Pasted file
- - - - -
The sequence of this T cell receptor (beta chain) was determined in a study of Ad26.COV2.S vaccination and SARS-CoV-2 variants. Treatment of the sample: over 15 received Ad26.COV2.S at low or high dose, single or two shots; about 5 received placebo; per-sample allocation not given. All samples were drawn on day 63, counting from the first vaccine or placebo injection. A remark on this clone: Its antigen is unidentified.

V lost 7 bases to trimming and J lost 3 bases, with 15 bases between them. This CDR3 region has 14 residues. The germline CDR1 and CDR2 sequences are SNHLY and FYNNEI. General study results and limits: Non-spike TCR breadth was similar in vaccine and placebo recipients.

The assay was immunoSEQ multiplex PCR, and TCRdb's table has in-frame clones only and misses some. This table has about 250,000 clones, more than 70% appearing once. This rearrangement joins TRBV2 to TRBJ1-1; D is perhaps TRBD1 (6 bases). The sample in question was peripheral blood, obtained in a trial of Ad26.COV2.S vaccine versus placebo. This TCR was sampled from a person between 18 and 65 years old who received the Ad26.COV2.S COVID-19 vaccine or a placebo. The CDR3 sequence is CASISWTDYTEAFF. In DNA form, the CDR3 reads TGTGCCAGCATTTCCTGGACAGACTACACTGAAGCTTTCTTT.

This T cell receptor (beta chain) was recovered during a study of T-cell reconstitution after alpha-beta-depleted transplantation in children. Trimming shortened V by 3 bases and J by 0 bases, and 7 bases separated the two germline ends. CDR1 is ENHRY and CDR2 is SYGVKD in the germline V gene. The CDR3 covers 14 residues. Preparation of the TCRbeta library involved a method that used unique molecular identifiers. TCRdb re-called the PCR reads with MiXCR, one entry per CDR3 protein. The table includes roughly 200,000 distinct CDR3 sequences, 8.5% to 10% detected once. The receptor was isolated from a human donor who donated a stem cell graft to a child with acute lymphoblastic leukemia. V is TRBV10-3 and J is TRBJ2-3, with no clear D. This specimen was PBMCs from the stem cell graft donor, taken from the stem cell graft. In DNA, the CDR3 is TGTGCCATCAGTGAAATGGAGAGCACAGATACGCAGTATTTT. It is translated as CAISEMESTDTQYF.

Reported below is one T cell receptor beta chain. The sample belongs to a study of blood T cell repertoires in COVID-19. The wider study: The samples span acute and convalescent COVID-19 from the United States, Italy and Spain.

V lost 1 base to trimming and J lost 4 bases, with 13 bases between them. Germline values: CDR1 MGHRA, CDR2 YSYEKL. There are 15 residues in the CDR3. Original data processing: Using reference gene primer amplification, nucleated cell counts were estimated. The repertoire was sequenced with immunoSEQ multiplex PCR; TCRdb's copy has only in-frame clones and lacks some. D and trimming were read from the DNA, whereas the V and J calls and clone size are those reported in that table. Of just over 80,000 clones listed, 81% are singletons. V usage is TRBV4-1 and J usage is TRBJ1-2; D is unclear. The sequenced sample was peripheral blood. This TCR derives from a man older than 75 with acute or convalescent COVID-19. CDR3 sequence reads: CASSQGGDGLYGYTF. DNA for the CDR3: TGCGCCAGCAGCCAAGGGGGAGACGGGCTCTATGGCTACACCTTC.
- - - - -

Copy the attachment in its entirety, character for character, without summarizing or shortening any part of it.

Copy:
The sequence of this T cell receptor (beta chain) was determined in a study of Ad26.COV2.S vaccination and SARS-CoV-2 variants. Treatment of the sample: over 15 received Ad26.COV2.S at low or high dose, single or two shots; about 5 received placebo; per-sample allocation not given. All samples were drawn on day 63, counting from the first vaccine or placebo injection. A remark on this clone: Its antigen is unidentified.

V lost 7 bases to trimming and J lost 3 bases, with 15 bases between them. This CDR3 region has 14 residues. The germline CDR1 and CDR2 sequences are SNHLY and FYNNEI. General study results and limits: Non-spike TCR breadth was similar in vaccine and placebo recipients.

The assay was immunoSEQ multiplex PCR, and TCRdb's table has in-frame clones only and misses some. This table has about 250,000 clones, more than 70% appearing once. This rearrangement joins TRBV2 to TRBJ1-1; D is perhaps TRBD1 (6 bases). The sample in question was peripheral blood, obtained in a trial of Ad26.COV2.S vaccine versus placebo. This TCR was sampled from a person between 18 and 65 years old who received the Ad26.COV2.S COVID-19 vaccine or a placebo. The CDR3 sequence is CASISWTDYTEAFF. In DNA form, the CDR3 reads TGTGCCAGCATTTCCTGGACAGACTACACTGAAGCTTTCTTT.

This T cell receptor (beta chain) was recovered during a study of T-cell reconstitution after alpha-beta-depleted transplantation in children. Trimming shortened V by 3 bases and J by 0 bases, and 7 bases separated the two germline ends. CDR1 is ENHRY and CDR2 is SYGVKD in the germline V gene. The CDR3 covers 14 residues. Preparation of the TCRbeta library involved a method that used unique molecular identifiers. TCRdb re-called the PCR reads with MiXCR, one entry per CDR3 protein. The table includes roughly 200,000 distinct CDR3 sequences, 8.5% to 10% detected once. The receptor was isolated from a human donor who donated a stem cell graft to a child with acute lymphoblastic leukemia. V is TRBV10-3 and J is TRBJ2-3, with no clear D. This specimen was PBMCs from the stem cell graft donor, taken from the stem cell graft. In DNA, the CDR3 is TGTGCCATCAGTGAAATGGAGAGCACAGATACGCAGTATTTT. It is translated as CAISEMESTDTQYF.

Reported below is one T cell receptor beta chain. The sample belongs to a study of blood T cell repertoires in COVID-19. The wider study: The samples span acute and convalescent COVID-19 from the United States, Italy and Spain.

V lost 1 base to trimming and J lost 4 bases, with 13 bases between them. Germline values: CDR1 MGHRA, CDR2 YSYEKL. There are 15 residues in the CDR3. Original data processing: Using reference gene primer amplification, nucleated cell counts were estimated. The repertoire was sequenced with immunoSEQ multiplex PCR; TCRdb's copy has only in-frame clones and lacks some. D and trimming were read from the DNA, whereas the V and J calls and clone size are those reported in that table. Of just over 80,000 clones listed, 81% are singletons. V usage is TRBV4-1 and J usage is TRBJ1-2; D is unclear. The sequenced sample was peripheral blood. This TCR derives from a man older than 75 with acute or convalescent COVID-19. CDR3 sequence reads: CASSQGGDGLYGYTF. DNA for the CDR3: TGCGCCAGCAGCCAAGGGGGAGACGGGCTCTATGGCTACACCTTC.